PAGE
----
Capital Jazz Cruise or Nightmare?

   November 9, 2016 ,   Cruise Industry

Imagine saving up money for a themed cruise of a lifetime, just to spend it on a nightmare. According to cruisers, this is exactly what they encountered on Norwegian Cruise Line's 10th Annual "Capital Jazz Cruise" out of Miami Florida last week.

From extremely long lines, overbooked shows, smaller concert rooms, malfunctioning interactive apps, lack of communication, and an unscheduled destination, the trip did not live up to the cruise goers expectations.

From the moment cruise goers boarded the ship, Theresa Rankin, 56, of San Pedro, California, says things were chaotic and out of control.  Filled with live entertainment, great food and drinks, the weeklong cruise costs anywhere from $1,895 to $4,500 per person plus airfare cost.

“It was chaotic. I never experienced anything like that in my life. It was senior citizens and disabled people who couldn’t get around, so they couldn’t book any of the shows,” says Rankin.

“They had a helluva lineup, but they didn’t get to see half of the shows because things were booked.  The reason I went on the trip was for the lineup.  It was my first time on this cruise, and I know others in the past that have experienced greatness.  For a first-timer, this was some scary sh*t!”

She added:

“When you tried to make a reservation, it was already sold out or overbooked. Once it filled up, it was filled up. They had lines on the ship to get tickets to the shows.  You had to make a reservation to see the ‘featured’ shows.  The Interactive App did not work on the ship and we hadn’t even pulled out of Miami when we had to get in lines to operate the apps to book the ‘featured’ shows.  There were long lines and if “line A” didn’t work. You had to go to “Line B.” If “Line B” didn’t work, you had to go to “Line C.” They (managers) came out to talk to the crowds, but the staff was booed. The people weren’t enthused about sh*t. People were angry. People were pissed off.”

However, cruise goers Valrie and Jimmy White, of Atlanta, had an entirely different experience. As soon as they got on the ship, Valrie said they immediately got in line to book the ‘feature shows’ and were able to book every show they wanted, except one. The cruise was her pre-retirement gift, and she said they enjoyed the cruise.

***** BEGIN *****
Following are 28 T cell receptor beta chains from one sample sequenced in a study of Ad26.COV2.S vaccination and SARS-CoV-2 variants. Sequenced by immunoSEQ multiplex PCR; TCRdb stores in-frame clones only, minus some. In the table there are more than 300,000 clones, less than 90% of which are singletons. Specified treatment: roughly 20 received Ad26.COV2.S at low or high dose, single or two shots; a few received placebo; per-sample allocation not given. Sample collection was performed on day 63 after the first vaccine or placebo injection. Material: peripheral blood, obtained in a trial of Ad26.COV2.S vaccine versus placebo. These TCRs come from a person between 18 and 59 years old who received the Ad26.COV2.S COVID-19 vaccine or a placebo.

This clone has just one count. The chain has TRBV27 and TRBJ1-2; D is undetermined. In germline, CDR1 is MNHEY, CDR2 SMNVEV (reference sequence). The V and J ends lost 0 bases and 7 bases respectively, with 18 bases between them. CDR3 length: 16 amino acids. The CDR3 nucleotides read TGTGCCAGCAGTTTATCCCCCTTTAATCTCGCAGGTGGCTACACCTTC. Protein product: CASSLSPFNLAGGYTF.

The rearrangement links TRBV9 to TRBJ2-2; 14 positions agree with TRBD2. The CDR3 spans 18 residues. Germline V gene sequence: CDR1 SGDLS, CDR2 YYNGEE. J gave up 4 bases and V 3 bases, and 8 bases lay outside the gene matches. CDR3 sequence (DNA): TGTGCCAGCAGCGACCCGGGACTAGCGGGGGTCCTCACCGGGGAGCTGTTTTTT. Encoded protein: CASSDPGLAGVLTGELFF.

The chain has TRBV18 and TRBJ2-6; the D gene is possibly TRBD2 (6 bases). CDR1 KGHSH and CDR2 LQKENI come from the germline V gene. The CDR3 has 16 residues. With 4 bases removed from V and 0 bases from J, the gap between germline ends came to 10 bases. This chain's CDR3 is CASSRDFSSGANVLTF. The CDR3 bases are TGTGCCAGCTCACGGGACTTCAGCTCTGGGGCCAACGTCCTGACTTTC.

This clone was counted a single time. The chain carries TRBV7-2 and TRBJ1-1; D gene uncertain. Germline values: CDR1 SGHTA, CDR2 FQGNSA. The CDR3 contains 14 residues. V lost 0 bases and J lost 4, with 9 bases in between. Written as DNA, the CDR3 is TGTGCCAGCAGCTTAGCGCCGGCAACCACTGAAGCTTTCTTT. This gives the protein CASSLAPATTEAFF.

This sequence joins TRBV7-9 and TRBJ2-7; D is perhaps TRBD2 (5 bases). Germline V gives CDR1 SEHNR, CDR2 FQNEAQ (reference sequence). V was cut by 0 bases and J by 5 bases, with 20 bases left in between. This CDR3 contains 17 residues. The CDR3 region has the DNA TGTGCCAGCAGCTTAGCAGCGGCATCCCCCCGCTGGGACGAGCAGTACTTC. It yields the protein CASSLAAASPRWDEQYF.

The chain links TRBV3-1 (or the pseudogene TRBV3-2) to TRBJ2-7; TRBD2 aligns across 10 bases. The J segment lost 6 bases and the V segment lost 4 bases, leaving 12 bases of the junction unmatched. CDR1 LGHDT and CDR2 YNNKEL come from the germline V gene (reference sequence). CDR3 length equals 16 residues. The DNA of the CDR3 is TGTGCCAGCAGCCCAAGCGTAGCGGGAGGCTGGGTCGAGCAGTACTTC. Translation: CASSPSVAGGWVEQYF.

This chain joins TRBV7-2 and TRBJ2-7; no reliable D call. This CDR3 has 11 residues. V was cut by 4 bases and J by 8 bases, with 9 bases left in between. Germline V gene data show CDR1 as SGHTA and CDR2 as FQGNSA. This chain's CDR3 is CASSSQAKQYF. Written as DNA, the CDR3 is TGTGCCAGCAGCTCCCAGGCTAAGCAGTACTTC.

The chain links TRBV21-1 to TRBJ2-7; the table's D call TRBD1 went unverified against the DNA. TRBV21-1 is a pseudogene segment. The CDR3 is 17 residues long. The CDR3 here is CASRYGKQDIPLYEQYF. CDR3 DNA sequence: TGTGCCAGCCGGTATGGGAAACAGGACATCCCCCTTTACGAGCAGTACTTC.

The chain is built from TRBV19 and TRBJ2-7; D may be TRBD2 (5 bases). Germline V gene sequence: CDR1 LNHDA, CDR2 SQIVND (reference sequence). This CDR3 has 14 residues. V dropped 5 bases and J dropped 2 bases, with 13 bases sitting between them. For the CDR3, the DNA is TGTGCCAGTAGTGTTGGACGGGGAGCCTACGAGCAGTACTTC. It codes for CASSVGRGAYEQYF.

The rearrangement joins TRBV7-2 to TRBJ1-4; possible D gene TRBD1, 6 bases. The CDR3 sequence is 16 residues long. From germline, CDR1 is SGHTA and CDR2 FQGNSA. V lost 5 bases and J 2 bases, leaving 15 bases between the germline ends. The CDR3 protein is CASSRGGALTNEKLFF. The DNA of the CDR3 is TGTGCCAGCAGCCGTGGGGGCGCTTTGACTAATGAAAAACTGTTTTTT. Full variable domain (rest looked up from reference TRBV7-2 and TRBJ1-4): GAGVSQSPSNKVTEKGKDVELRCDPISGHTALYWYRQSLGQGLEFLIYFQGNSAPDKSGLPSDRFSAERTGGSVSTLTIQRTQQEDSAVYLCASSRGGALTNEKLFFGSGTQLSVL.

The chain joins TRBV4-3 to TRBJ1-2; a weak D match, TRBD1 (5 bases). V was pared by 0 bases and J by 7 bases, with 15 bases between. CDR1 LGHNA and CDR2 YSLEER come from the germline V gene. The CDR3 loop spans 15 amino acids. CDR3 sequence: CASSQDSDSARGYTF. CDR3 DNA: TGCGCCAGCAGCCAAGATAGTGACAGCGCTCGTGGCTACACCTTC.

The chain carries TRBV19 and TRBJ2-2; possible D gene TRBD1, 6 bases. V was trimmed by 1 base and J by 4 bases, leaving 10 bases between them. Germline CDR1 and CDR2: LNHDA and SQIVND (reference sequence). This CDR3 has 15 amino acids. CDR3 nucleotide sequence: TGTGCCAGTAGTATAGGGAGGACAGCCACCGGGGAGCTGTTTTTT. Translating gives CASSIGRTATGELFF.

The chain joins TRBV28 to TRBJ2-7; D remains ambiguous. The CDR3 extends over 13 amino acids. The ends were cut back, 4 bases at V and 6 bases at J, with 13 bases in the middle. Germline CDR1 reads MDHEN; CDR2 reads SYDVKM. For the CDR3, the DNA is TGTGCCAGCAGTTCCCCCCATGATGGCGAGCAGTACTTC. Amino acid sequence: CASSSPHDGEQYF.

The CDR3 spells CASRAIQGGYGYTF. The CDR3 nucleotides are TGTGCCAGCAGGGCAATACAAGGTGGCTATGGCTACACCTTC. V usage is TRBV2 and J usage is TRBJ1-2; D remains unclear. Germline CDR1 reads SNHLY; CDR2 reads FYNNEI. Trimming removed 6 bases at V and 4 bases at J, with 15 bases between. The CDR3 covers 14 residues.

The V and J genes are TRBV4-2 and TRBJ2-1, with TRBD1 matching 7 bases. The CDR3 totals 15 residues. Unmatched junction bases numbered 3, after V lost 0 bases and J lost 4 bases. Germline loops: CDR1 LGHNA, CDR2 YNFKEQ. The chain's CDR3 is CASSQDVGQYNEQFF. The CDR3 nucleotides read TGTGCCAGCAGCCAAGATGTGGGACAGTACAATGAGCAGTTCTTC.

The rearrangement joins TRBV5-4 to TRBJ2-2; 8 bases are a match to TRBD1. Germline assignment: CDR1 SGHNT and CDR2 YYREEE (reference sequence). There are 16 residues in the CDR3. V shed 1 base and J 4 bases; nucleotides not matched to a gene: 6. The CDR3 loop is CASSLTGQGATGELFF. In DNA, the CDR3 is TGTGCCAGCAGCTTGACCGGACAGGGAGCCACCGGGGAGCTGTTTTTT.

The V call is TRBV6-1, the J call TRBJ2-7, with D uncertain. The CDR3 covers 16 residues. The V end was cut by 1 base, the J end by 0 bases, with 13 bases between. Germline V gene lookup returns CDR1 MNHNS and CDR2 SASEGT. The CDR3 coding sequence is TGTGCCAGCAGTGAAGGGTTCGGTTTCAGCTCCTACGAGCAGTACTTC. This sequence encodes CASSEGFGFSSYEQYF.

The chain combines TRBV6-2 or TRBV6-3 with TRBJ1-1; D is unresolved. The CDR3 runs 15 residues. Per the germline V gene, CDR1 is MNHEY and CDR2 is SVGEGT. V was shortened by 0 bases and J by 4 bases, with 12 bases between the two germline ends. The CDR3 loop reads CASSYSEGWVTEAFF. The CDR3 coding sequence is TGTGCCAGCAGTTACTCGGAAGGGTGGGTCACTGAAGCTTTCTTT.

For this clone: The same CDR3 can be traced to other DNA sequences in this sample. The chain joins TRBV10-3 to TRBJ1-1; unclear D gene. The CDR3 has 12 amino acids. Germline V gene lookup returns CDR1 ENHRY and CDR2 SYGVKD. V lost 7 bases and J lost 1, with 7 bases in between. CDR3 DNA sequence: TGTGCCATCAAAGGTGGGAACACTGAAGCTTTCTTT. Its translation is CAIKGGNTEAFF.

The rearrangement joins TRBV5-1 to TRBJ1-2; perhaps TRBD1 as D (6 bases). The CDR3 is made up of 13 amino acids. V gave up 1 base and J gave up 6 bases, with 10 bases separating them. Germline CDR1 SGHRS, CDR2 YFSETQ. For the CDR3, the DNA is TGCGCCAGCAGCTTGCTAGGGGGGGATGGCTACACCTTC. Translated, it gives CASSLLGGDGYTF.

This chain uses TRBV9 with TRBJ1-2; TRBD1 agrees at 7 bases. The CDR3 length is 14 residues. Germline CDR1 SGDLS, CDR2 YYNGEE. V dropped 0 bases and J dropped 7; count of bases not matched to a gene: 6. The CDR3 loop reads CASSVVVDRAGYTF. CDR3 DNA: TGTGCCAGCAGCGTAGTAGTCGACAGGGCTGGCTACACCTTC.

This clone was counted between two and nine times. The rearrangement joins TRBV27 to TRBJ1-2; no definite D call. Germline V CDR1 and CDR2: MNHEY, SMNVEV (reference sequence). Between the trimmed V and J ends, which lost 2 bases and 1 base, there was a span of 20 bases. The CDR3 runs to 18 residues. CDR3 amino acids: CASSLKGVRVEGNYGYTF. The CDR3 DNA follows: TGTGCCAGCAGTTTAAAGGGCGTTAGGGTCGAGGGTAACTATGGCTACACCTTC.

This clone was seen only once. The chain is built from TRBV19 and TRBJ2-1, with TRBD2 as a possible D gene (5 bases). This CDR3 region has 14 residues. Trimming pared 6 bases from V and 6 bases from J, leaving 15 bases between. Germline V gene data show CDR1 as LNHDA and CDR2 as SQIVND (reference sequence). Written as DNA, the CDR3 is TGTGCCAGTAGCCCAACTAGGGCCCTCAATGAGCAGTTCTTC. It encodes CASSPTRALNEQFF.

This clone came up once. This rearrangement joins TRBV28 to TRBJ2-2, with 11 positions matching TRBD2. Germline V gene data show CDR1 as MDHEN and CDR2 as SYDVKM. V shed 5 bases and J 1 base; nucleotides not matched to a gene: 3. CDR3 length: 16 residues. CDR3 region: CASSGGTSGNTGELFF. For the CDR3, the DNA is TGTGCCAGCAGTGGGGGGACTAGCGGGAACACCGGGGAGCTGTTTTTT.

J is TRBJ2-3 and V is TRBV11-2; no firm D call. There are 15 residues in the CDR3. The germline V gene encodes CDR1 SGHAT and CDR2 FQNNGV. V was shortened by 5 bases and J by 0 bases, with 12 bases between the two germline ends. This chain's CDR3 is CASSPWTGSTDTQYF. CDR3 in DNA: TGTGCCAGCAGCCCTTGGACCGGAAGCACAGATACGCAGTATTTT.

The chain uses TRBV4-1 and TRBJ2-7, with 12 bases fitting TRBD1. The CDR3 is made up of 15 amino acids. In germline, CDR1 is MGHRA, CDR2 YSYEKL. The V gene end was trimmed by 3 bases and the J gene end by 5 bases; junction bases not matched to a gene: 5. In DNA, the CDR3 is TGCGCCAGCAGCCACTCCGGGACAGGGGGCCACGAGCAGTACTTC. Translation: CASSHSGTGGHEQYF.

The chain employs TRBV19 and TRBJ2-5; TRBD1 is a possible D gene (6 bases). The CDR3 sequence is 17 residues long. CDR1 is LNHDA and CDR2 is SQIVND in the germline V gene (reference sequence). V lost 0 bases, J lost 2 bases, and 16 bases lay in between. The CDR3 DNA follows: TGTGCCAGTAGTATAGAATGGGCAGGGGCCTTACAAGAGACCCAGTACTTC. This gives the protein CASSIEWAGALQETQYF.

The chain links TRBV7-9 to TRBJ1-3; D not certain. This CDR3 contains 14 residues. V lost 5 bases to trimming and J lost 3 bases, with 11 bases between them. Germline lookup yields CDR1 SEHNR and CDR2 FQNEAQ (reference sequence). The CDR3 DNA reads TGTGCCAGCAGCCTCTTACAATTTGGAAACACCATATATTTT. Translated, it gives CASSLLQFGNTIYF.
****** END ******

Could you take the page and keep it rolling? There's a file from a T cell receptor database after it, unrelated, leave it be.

“It was our first time cruising with Capital Jazz. Norwegian Getaway was a nice ship.  My balcony was fine.  However, the service could have been better.  There were some concerns that needed to be worked out. Overall, we met some great people, and the entertainment was outstanding,” says Valrie and her husband.  We only missed one show that we wanted to see.”

As if, day one was not enough drama.  On day two, the drama was worst. The cruise was scheduled to go to the beautiful Great Stirrup Cay Island. However, Rankin says the Great Stirrup Cay did not happen at all; instead they were bused to a location in Nassau Bahamas, where the famous Atlantis hotel was the backdrop, opposed to the Great Sirrup Cay Island that was supposed to be part of the trip.  The Program Highlight for Day 2 of the cruise states:

“Free day on NCLs Private Island Great Stirrup Cay.” It goes on to state that,

“The SuperCruise will have this beautiful island all to itself for the entire day! Enjoy fun beach activities with other SuperCruises, plus a free buffet lunch on the beach!”

However, Rankin says no one gave them any explanation as to why they were rerouted to Nassau, Bahamas, for the live concert and they did not receive the free buffet lunch that was supposed to be included with the Great Stirrup Cay destination.

“The free outdoor concert at Stirrup never happened. Far as I’m concerned, that Jill Scott sh*t was a rip off.  Jill Scott did four songs and was gone. They never apologized. The professional management didn’t come out. They sent their unprofessional people. I want to see the #1 or #2 guy and they never came out.  Rankin says she knew a lot of the artists and says, “The artists were complaining because they knew people didn’t get to see them.”

When Rankin complained to the people that they did send out to address issues, she said they added a few comedians shows at midnight to try to compensate for the sold out shows, but the comedians were not the ‘featured shows’ that everyone came on the cruise to see.